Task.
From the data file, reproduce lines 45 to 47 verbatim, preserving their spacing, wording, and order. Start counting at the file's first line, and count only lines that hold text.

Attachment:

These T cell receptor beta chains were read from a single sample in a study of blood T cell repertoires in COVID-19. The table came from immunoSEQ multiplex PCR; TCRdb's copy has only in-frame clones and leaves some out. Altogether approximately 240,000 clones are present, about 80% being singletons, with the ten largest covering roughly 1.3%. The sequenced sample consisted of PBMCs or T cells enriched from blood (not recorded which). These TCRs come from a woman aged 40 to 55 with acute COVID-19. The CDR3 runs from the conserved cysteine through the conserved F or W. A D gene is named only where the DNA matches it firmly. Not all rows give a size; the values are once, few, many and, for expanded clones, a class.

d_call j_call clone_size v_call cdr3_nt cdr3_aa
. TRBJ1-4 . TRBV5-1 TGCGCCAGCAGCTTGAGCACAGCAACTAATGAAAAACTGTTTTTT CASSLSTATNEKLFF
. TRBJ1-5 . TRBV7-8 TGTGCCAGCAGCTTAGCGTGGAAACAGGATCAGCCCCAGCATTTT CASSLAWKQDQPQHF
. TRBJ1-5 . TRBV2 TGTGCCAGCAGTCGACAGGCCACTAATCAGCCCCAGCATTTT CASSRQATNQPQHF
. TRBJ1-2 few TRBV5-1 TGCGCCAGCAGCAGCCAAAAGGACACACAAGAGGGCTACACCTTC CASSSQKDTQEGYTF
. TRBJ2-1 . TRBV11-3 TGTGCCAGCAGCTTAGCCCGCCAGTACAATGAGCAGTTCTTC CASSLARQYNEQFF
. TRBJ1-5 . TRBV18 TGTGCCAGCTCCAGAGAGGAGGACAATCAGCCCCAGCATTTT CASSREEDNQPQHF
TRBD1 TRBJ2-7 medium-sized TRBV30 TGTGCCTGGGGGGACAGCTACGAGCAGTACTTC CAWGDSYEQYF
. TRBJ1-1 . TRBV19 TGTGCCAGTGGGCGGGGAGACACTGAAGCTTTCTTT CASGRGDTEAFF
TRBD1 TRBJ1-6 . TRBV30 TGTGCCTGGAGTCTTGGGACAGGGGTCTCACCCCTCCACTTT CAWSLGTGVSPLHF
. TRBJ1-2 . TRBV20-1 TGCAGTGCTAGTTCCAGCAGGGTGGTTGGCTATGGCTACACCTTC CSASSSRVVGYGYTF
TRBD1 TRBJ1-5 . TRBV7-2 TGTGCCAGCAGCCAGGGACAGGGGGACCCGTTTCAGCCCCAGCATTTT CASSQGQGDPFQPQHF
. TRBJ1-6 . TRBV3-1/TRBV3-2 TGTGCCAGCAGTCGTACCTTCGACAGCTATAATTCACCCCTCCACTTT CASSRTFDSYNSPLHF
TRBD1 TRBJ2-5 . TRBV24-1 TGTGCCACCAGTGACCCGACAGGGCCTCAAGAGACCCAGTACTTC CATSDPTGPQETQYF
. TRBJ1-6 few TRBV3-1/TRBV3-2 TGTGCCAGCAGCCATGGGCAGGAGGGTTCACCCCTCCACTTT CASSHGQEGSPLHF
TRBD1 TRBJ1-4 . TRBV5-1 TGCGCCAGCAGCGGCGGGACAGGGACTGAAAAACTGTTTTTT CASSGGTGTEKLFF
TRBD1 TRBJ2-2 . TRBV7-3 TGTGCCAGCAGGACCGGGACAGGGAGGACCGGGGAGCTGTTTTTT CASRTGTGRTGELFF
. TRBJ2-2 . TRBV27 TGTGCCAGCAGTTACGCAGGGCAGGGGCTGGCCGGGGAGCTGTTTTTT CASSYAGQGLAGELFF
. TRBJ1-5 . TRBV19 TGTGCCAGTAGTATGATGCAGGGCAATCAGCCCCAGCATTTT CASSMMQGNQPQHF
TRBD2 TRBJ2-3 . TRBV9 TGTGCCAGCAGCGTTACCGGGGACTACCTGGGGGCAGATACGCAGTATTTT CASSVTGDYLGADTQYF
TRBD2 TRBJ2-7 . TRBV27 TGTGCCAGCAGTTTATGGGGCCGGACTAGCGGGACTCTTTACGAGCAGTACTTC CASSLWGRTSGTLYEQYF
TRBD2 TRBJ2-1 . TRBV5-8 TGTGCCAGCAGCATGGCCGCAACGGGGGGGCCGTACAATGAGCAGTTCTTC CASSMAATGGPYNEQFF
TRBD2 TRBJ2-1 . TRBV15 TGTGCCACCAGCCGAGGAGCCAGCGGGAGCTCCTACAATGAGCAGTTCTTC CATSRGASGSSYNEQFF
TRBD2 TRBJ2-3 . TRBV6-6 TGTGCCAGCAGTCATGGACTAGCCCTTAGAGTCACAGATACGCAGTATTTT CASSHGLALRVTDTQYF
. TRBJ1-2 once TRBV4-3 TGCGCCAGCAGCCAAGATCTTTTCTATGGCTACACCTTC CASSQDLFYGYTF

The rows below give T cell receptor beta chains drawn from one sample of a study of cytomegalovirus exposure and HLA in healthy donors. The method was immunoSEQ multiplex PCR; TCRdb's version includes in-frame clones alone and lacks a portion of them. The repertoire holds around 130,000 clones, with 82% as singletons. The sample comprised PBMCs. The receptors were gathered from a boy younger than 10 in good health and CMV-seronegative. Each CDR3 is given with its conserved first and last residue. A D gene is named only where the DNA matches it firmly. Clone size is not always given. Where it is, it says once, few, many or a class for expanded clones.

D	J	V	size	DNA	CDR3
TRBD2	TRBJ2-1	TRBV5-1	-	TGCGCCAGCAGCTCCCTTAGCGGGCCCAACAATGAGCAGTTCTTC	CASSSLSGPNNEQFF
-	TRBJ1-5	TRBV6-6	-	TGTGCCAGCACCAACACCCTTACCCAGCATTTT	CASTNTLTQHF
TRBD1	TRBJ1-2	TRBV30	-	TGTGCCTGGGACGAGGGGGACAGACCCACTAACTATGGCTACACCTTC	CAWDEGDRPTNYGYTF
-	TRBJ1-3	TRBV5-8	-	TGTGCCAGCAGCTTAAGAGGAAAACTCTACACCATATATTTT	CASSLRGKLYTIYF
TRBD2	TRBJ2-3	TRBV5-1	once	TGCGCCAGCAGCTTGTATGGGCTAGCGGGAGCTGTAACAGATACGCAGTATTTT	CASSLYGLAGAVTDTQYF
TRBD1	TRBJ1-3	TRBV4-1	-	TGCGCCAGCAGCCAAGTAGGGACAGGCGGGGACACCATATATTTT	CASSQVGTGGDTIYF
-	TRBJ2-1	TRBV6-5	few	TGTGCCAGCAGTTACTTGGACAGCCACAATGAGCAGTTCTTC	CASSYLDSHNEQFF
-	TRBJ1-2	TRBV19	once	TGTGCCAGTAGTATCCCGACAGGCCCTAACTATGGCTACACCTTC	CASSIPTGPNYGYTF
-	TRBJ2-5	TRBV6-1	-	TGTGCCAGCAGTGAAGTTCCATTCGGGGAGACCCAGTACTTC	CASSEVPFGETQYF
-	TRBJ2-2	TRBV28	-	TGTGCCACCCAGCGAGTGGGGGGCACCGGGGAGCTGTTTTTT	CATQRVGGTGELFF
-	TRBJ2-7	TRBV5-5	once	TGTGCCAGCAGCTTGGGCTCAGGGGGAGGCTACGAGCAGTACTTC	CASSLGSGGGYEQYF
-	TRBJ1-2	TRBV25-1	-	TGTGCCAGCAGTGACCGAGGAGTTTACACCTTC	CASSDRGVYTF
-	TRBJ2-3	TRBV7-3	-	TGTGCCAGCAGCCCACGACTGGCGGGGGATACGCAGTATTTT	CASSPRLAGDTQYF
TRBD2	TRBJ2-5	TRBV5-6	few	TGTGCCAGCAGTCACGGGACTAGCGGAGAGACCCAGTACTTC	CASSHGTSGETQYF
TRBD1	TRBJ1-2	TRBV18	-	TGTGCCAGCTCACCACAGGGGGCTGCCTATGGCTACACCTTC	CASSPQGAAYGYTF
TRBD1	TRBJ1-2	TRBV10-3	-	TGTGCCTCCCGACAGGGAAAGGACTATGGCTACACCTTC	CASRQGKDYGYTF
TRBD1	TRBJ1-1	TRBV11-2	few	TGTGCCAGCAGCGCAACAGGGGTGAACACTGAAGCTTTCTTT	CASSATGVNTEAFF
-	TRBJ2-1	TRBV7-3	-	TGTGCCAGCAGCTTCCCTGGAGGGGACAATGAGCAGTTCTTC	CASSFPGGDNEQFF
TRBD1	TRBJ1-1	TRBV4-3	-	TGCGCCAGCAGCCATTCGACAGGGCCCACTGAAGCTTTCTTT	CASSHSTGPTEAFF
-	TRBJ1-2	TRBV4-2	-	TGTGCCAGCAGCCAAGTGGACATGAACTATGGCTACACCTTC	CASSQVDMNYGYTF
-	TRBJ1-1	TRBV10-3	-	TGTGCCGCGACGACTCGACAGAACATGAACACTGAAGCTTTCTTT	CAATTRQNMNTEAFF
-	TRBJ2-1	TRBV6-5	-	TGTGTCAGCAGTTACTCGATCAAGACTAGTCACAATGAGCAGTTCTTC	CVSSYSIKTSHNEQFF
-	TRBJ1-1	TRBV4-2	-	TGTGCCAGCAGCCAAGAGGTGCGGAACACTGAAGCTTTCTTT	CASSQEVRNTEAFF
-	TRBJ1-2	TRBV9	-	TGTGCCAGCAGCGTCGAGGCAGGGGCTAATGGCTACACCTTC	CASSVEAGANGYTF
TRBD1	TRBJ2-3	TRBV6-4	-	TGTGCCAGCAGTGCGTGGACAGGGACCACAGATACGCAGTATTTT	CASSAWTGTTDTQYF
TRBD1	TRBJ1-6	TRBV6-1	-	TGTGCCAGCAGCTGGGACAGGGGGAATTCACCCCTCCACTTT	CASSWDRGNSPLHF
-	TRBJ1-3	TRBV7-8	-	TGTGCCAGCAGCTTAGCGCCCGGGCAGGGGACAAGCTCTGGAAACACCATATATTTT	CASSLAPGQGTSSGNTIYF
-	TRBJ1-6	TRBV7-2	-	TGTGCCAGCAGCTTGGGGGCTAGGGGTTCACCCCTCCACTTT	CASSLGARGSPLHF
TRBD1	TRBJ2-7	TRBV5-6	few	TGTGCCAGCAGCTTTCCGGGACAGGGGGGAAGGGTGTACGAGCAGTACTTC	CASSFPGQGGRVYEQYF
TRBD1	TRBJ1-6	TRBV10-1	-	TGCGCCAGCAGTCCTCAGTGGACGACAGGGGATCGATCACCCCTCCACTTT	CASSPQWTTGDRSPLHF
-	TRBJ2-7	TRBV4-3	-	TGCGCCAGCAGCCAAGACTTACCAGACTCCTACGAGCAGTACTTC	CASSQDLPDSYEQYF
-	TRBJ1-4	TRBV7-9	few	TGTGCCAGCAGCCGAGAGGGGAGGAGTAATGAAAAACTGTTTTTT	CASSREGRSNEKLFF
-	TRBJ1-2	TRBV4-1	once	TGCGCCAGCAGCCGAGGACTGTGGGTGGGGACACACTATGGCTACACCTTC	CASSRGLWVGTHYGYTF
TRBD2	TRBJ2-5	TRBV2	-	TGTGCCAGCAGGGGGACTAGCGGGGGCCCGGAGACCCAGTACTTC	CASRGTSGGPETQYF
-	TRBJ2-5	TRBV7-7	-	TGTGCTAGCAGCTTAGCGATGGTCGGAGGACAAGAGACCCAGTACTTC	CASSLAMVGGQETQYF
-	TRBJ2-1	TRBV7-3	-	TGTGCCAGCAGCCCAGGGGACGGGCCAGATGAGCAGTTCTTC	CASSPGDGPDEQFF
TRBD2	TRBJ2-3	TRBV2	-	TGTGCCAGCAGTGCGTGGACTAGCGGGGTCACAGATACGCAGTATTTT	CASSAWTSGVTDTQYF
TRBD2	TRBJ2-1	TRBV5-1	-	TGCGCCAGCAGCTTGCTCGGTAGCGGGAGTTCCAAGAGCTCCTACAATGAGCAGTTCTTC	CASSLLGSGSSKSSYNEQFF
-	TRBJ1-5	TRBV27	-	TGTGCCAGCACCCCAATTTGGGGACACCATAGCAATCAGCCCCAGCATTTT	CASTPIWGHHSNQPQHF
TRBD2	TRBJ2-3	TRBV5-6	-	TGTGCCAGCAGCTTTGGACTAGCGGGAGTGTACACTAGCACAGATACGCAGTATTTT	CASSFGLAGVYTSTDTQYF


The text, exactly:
TRBD1	TRBJ1-1	TRBV11-2	few	TGTGCCAGCAGCGCAACAGGGGTGAACACTGAAGCTTTCTTT	CASSATGVNTEAFF
-	TRBJ2-1	TRBV7-3	-	TGTGCCAGCAGCTTCCCTGGAGGGGACAATGAGCAGTTCTTC	CASSFPGGDNEQFF
TRBD1	TRBJ1-1	TRBV4-3	-	TGCGCCAGCAGCCATTCGACAGGGCCCACTGAAGCTTTCTTT	CASSHSTGPTEAFF